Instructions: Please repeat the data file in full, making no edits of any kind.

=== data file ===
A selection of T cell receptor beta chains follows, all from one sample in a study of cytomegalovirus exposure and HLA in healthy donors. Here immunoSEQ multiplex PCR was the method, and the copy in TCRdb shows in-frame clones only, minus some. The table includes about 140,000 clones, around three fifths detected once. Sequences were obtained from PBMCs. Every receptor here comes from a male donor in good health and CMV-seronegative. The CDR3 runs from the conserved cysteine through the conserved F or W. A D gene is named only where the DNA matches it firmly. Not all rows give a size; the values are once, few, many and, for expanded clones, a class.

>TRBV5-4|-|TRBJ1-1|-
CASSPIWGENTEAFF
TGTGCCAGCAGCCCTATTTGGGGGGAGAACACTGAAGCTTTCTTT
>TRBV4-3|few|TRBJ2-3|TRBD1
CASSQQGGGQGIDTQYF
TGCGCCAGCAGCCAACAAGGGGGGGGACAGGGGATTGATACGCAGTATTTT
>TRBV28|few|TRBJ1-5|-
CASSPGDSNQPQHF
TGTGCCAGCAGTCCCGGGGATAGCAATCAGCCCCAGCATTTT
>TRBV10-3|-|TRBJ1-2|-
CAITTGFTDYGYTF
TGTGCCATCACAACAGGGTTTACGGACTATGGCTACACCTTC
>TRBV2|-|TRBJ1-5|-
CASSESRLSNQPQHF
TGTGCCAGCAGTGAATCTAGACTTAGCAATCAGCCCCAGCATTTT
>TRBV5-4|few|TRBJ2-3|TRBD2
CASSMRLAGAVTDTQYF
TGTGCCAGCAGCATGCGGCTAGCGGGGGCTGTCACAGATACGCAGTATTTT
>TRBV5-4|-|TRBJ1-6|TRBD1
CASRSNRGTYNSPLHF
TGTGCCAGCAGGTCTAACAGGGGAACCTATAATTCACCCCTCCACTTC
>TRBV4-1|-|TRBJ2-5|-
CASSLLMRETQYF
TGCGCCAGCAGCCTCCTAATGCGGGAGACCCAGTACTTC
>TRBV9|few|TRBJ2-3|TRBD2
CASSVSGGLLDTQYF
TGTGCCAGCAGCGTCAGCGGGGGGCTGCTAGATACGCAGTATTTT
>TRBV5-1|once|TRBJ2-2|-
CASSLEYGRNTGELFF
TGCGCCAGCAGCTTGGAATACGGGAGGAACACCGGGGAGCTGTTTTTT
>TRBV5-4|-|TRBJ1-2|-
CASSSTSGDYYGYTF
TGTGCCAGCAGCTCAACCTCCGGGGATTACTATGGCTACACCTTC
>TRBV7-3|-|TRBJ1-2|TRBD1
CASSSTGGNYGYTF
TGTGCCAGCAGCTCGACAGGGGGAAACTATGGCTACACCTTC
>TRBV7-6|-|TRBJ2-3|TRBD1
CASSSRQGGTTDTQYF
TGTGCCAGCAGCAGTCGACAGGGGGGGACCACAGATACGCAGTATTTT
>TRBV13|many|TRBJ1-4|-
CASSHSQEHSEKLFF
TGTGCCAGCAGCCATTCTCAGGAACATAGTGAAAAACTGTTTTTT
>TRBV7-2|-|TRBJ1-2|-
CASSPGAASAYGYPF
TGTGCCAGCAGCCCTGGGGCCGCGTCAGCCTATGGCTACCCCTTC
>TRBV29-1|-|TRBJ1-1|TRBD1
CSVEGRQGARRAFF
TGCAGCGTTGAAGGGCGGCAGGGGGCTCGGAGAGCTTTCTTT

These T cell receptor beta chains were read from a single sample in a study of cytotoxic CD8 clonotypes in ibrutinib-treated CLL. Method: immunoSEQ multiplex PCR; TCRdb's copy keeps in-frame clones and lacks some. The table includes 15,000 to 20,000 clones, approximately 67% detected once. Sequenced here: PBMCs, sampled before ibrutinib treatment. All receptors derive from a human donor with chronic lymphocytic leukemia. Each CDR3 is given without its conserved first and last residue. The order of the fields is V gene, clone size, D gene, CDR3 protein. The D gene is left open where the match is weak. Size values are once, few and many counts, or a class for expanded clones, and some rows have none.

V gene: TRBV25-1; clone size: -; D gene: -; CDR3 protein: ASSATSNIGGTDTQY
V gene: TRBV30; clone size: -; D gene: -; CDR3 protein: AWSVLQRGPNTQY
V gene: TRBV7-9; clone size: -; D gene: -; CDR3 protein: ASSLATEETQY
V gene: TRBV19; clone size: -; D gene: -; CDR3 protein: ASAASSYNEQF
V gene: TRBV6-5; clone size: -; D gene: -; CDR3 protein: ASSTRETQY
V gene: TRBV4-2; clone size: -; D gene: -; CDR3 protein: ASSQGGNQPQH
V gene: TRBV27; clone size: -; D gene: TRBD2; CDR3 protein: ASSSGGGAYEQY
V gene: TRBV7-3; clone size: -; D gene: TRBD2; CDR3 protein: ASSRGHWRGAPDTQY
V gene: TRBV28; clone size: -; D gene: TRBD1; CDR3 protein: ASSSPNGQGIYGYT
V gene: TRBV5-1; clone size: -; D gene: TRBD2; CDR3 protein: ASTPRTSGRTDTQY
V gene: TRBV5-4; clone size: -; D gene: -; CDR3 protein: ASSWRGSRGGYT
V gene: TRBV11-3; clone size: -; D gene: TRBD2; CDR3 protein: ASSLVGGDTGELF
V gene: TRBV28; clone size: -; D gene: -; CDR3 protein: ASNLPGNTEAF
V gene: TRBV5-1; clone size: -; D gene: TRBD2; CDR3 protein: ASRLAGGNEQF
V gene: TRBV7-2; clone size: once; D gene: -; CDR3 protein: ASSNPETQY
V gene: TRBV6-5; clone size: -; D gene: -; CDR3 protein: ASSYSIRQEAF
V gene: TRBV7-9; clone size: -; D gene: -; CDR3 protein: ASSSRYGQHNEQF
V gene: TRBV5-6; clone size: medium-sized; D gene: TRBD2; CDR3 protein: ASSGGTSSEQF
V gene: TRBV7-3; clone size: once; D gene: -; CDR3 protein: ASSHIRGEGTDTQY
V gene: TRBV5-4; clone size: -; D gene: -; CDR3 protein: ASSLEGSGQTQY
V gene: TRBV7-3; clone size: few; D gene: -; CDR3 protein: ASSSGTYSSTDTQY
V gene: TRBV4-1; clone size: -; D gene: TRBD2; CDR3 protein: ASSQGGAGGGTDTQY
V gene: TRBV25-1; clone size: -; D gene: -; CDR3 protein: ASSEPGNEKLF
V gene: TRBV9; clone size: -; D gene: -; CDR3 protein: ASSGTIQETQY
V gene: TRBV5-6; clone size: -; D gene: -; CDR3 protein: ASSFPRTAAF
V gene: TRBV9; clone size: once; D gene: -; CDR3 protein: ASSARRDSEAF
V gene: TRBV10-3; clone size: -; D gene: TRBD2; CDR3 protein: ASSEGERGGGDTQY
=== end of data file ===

A selection of T cell receptor beta chains follows, all from one sample in a study of cytomegalovirus exposure and HLA in healthy donors. Here immunoSEQ multiplex PCR was the method, and the copy in TCRdb shows in-frame clones only, minus some. The table includes about 140,000 clones, around three fifths detected once. Sequences were obtained from PBMCs. Every receptor here comes from a male donor in good health and CMV-seronegative. The CDR3 runs from the conserved cysteine through the conserved F or W. A D gene is named only where the DNA matches it firmly. Not all rows give a size; the values are once, few, many and, for expanded clones, a class.

>TRBV5-4|-|TRBJ1-1|-
CASSPIWGENTEAFF
TGTGCCAGCAGCCCTATTTGGGGGGAGAACACTGAAGCTTTCTTT
>TRBV4-3|few|TRBJ2-3|TRBD1
CASSQQGGGQGIDTQYF
TGCGCCAGCAGCCAACAAGGGGGGGGACAGGGGATTGATACGCAGTATTTT
>TRBV28|few|TRBJ1-5|-
CASSPGDSNQPQHF
TGTGCCAGCAGTCCCGGGGATAGCAATCAGCCCCAGCATTTT
>TRBV10-3|-|TRBJ1-2|-
CAITTGFTDYGYTF
TGTGCCATCACAACAGGGTTTACGGACTATGGCTACACCTTC
>TRBV2|-|TRBJ1-5|-
CASSESRLSNQPQHF
TGTGCCAGCAGTGAATCTAGACTTAGCAATCAGCCCCAGCATTTT
>TRBV5-4|few|TRBJ2-3|TRBD2
CASSMRLAGAVTDTQYF
TGTGCCAGCAGCATGCGGCTAGCGGGGGCTGTCACAGATACGCAGTATTTT
>TRBV5-4|-|TRBJ1-6|TRBD1
CASRSNRGTYNSPLHF
TGTGCCAGCAGGTCTAACAGGGGAACCTATAATTCACCCCTCCACTTC
>TRBV4-1|-|TRBJ2-5|-
CASSLLMRETQYF
TGCGCCAGCAGCCTCCTAATGCGGGAGACCCAGTACTTC
>TRBV9|few|TRBJ2-3|TRBD2
CASSVSGGLLDTQYF
TGTGCCAGCAGCGTCAGCGGGGGGCTGCTAGATACGCAGTATTTT
>TRBV5-1|once|TRBJ2-2|-
CASSLEYGRNTGELFF
TGCGCCAGCAGCTTGGAATACGGGAGGAACACCGGGGAGCTGTTTTTT
>TRBV5-4|-|TRBJ1-2|-
CASSSTSGDYYGYTF
TGTGCCAGCAGCTCAACCTCCGGGGATTACTATGGCTACACCTTC
>TRBV7-3|-|TRBJ1-2|TRBD1
CASSSTGGNYGYTF
TGTGCCAGCAGCTCGACAGGGGGAAACTATGGCTACACCTTC
>TRBV7-6|-|TRBJ2-3|TRBD1
CASSSRQGGTTDTQYF
TGTGCCAGCAGCAGTCGACAGGGGGGGACCACAGATACGCAGTATTTT
>TRBV13|many|TRBJ1-4|-
CASSHSQEHSEKLFF
TGTGCCAGCAGCCATTCTCAGGAACATAGTGAAAAACTGTTTTTT
>TRBV7-2|-|TRBJ1-2|-
CASSPGAASAYGYPF
TGTGCCAGCAGCCCTGGGGCCGCGTCAGCCTATGGCTACCCCTTC
>TRBV29-1|-|TRBJ1-1|TRBD1
CSVEGRQGARRAFF
TGCAGCGTTGAAGGGCGGCAGGGGGCTCGGAGAGCTTTCTTT

These T cell receptor beta chains were read from a single sample in a study of cytotoxic CD8 clonotypes in ibrutinib-treated CLL. Method: immunoSEQ multiplex PCR; TCRdb's copy keeps in-frame clones and lacks some. The table includes 15,000 to 20,000 clones, approximately 67% detected once. Sequenced here: PBMCs, sampled before ibrutinib treatment. All receptors derive from a human donor with chronic lymphocytic leukemia. Each CDR3 is given without its conserved first and last residue. The order of the fields is V gene, clone size, D gene, CDR3 protein. The D gene is left open where the match is weak. Size values are once, few and many counts, or a class for expanded clones, and some rows have none.

V gene: TRBV25-1; clone size: -; D gene: -; CDR3 protein: ASSATSNIGGTDTQY
V gene: TRBV30; clone size: -; D gene: -; CDR3 protein: AWSVLQRGPNTQY
V gene: TRBV7-9; clone size: -; D gene: -; CDR3 protein: ASSLATEETQY
V gene: TRBV19; clone size: -; D gene: -; CDR3 protein: ASAASSYNEQF
V gene: TRBV6-5; clone size: -; D gene: -; CDR3 protein: ASSTRETQY
V gene: TRBV4-2; clone size: -; D gene: -; CDR3 protein: ASSQGGNQPQH
V gene: TRBV27; clone size: -; D gene: TRBD2; CDR3 protein: ASSSGGGAYEQY
V gene: TRBV7-3; clone size: -; D gene: TRBD2; CDR3 protein: ASSRGHWRGAPDTQY
V gene: TRBV28; clone size: -; D gene: TRBD1; CDR3 protein: ASSSPNGQGIYGYT
V gene: TRBV5-1; clone size: -; D gene: TRBD2; CDR3 protein: ASTPRTSGRTDTQY
V gene: TRBV5-4; clone size: -; D gene: -; CDR3 protein: ASSWRGSRGGYT
V gene: TRBV11-3; clone size: -; D gene: TRBD2; CDR3 protein: ASSLVGGDTGELF
V gene: TRBV28; clone size: -; D gene: -; CDR3 protein: ASNLPGNTEAF
V gene: TRBV5-1; clone size: -; D gene: TRBD2; CDR3 protein: ASRLAGGNEQF
V gene: TRBV7-2; clone size: once; D gene: -; CDR3 protein: ASSNPETQY
V gene: TRBV6-5; clone size: -; D gene: -; CDR3 protein: ASSYSIRQEAF
V gene: TRBV7-9; clone size: -; D gene: -; CDR3 protein: ASSSRYGQHNEQF
V gene: TRBV5-6; clone size: medium-sized; D gene: TRBD2; CDR3 protein: ASSGGTSSEQF
V gene: TRBV7-3; clone size: once; D gene: -; CDR3 protein: ASSHIRGEGTDTQY
V gene: TRBV5-4; clone size: -; D gene: -; CDR3 protein: ASSLEGSGQTQY
V gene: TRBV7-3; clone size: few; D gene: -; CDR3 protein: ASSSGTYSSTDTQY
V gene: TRBV4-1; clone size: -; D gene: TRBD2; CDR3 protein: ASSQGGAGGGTDTQY
V gene: TRBV25-1; clone size: -; D gene: -; CDR3 protein: ASSEPGNEKLF
V gene: TRBV9; clone size: -; D gene: -; CDR3 protein: ASSGTIQETQY
V gene: TRBV5-6; clone size: -; D gene: -; CDR3 protein: ASSFPRTAAF
V gene: TRBV9; clone size: once; D gene: -; CDR3 protein: ASSARRDSEAF
V gene: TRBV10-3; clone size: -; D gene: TRBD2; CDR3 protein: ASSEGERGGGDTQY